Wednesday, December 08, 2021

Over 10,000 tech startups bought by bigger firms in 2021

Refinitiv, the global financial data firm, says that 2021 has been a record year for mergers and firm acquisitions (M&A) across the world. Refinitiv itself was acquired by the London Stock Exchange Group plc (LSEG) in January.

Refinitiv estimates that in the technology sector the number of deals to buy startups with a value less than a billion dollars, will number about 10,400 in 2021 — that's a rise of over 60% on the pre-pandemic year of 2019.

The level was 6,882 in the dot-com bubble year of 2000, and 2013 was at a decade low of 3,351.

The tech sector now constitutes 20% of the M&A market and with a value of US$888.2bn of announced deals to the end of September, the all-time high for the year will be above $1trn.

The pandemic has been good for Big Tech and just 3 tech giants control more than half the online global advertising market outside China according to estimates from media buyers GroupM.

Google’s parent company Alphabet, Facebook owner Meta and Amazon have doubled their share of ad revenues in the past 5 years. This year digital advertising will rise globally by 30% to $491bn.

Big Tech buys innovation through acquiring startups. They also use acquisitions to kill possible future threats. Non-compete clauses are common.

US companies buying startups with a value up to $92m need not disclose the deal to US regulatory authorities.

The Financial Times analysed Refinitiv data, and of the record 9,222 transactions to September 2021 to buy startups worth less than a billion dollars, 8,451 transactions or 91.6% had values at $92m or lower. Big firms spent $66bn on these startups in the first 3 quarters of 2021 and deals rose 35% in the time period.

A Federal Trade Commission (FTC) investigation report last September revealed that Apple, Facebook, Amazon, Google and Microsoft between January 2010 and December 2019 made 819 acquisitions that were not registered because of various loopholes.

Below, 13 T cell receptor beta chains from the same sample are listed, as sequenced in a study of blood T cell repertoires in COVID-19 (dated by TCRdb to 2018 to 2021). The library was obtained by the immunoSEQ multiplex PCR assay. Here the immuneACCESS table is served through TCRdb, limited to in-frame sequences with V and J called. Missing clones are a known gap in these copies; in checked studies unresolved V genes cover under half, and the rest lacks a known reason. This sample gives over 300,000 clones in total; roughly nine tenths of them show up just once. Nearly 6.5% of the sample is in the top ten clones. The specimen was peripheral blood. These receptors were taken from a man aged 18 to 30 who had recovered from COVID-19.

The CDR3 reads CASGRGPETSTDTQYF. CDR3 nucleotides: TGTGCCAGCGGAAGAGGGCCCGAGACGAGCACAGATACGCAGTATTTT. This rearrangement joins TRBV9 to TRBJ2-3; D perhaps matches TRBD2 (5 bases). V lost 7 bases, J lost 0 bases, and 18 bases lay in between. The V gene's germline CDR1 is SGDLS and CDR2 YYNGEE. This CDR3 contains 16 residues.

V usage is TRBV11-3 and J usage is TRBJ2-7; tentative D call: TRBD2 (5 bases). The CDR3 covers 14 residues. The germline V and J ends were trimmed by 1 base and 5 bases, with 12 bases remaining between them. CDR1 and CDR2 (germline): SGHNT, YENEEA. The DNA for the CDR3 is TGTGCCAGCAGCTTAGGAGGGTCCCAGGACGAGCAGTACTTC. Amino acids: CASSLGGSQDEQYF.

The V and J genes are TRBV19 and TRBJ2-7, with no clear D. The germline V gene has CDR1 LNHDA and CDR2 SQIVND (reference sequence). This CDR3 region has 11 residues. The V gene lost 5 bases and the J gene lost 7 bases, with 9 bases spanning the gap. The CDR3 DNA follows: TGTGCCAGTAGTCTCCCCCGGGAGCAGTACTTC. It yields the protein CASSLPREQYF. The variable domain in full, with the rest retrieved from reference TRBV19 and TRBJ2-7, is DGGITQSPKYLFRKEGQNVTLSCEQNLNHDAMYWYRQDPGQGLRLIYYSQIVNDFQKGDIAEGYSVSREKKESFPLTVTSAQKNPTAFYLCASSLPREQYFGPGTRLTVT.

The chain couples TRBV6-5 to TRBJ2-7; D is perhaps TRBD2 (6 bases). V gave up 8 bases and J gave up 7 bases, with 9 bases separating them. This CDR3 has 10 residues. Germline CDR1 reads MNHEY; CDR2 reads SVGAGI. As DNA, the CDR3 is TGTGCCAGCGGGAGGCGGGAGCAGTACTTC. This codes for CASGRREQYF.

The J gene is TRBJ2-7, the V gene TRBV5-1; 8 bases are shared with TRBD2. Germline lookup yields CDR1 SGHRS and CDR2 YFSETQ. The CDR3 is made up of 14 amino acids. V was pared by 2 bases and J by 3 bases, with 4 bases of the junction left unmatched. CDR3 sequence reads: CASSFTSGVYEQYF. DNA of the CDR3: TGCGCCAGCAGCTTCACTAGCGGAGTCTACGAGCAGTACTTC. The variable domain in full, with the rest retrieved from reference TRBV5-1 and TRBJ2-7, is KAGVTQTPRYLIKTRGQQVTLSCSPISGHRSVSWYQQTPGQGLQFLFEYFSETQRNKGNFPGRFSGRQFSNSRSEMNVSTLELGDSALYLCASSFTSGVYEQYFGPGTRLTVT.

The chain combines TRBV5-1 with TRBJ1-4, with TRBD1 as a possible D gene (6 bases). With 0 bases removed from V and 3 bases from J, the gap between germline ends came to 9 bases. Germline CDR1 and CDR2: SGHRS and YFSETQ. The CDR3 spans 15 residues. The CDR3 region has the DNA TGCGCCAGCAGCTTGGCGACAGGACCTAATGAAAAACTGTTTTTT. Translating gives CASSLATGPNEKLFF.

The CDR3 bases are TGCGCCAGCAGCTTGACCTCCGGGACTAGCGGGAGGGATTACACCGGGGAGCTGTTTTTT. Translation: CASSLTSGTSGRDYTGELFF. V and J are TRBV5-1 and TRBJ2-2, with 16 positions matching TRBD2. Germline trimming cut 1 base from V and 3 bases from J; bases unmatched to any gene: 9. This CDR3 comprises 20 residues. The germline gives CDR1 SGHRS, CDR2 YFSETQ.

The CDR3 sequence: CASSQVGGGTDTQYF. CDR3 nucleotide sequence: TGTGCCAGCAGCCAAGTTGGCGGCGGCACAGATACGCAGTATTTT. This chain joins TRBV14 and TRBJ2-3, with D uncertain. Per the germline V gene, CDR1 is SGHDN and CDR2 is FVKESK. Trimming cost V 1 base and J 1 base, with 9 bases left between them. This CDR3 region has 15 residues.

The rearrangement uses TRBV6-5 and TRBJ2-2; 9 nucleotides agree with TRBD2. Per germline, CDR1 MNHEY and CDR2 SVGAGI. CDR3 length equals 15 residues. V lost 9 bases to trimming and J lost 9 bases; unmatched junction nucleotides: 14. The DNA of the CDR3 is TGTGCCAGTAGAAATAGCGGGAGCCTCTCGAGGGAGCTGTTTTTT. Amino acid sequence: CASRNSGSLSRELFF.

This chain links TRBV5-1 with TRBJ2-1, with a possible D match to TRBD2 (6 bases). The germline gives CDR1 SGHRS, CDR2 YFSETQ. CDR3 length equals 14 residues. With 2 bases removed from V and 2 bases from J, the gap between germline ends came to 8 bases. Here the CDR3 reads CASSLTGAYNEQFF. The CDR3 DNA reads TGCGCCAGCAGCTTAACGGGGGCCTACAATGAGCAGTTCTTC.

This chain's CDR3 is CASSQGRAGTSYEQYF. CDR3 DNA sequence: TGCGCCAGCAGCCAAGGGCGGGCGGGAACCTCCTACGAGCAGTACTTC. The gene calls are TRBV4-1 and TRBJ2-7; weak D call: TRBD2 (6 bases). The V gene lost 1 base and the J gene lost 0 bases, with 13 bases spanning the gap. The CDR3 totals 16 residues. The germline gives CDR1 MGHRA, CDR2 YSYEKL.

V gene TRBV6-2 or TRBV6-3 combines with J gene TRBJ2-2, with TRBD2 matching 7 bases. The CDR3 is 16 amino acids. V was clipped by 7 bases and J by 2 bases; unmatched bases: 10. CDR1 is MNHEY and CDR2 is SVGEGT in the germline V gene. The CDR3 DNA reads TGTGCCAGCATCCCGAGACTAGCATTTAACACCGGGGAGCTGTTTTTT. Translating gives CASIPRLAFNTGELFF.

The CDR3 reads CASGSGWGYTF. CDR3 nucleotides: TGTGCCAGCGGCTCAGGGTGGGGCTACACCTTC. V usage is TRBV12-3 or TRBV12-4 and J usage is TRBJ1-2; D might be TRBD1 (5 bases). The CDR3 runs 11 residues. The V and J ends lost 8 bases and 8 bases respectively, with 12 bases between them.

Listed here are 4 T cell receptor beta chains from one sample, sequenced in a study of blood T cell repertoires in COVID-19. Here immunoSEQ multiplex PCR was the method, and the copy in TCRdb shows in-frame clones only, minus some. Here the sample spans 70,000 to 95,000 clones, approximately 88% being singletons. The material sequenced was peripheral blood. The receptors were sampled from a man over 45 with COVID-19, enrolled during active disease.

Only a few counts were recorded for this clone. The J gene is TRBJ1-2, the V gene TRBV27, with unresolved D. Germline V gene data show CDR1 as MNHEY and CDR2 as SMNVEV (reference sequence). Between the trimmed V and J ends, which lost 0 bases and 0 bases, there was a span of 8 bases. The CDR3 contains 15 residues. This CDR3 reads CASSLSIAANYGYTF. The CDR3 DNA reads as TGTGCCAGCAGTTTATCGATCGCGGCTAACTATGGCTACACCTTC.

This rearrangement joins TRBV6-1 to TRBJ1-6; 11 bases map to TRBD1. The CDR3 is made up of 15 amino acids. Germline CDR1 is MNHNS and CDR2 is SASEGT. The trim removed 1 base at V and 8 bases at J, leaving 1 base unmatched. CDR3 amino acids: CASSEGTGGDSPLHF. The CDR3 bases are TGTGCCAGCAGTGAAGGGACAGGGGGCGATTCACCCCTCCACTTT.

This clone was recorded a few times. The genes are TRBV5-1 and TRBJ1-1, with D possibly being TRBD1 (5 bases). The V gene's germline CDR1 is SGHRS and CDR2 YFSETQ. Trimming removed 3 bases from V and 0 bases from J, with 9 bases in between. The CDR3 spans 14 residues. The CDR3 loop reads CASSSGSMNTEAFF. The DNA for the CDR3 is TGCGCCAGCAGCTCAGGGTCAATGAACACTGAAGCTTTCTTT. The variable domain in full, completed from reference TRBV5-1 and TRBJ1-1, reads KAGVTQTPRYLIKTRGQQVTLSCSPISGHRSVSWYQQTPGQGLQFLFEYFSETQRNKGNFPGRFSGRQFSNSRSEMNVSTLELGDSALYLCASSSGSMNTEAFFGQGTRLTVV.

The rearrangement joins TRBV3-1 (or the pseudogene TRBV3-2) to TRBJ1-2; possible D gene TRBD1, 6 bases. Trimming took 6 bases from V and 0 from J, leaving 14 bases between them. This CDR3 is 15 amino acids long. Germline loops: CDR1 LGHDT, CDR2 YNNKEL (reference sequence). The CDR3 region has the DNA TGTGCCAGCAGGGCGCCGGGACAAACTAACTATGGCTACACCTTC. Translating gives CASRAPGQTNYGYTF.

Last month, Margrethe Vestager, the EU’s competition and digital policy commissioner, said “It’s important that everyone realises that it is best to get 80% now than 100% never. This is another way of saying that perfect should not be the enemy of very, very good.”

Vestager was pushing for the implementation of the Digital Markets Act (DMA) and the Digital Services Act (DSA). The focus of the DMA is to force so-called gatekeepers, such as Google, Facebook and Twitter, to ensure equal access on their online platforms, while the DSA aims to make services responsible for keeping illegal material off their platforms; "to create a safer digital space where the fundamental rights of users are protected and to establish a level playing field for businesses."

2021 venture capital funding

This week Atomico, the VC firm founded by Skype’s Niklas Zennström in 2006, published its annual State of European Tech report, with the news that an estimated $121bn was invested this year — almost three times the 2020 figure of $41bn and 10 times the level in 2015.

Global funding in 2021: "We are on track to hit a blockbuster funding year with $454bn invested through the first three quarters of 2021. This contrasts with $332bn invested globally in 2020 across all funding stages."

US startups raised roughly $240bn as of Sept 30, "dwarfing 2020’s full-year total of $166b, according to figures from Pitchbook, the venture-capital database."


The Atlantic: Silicon Valley Abandons the Culture That Made It the Envy of the World: Once upon a time, in the notorious startup cradle, small was beautiful.

[Quantitative research suggests that big companies do different kinds of R&D than their more modest counterparts. Instead of coming up with new products, they come up with process improvements. “If the nature of innovation is distorted toward selling to an incumbent, you’re going to get more feature-driven innovation rather than systemic disruption,” Federal Trade Commissioner Rohit Chopra told me. As an example, O’Mara told me a story famous in Silicon Valley about how Xerox had a personal computer in its hands in the 1970s (thanks, Alan Kay!) but declined to commercialize it. “You get to a certain degree of bigness, and you’re making so much darn money on copy machines, why on Earth would you work on a PC and bring it to market?” O’Mara said. Apple, a startup at the time, would famously popularize PCs instead.]

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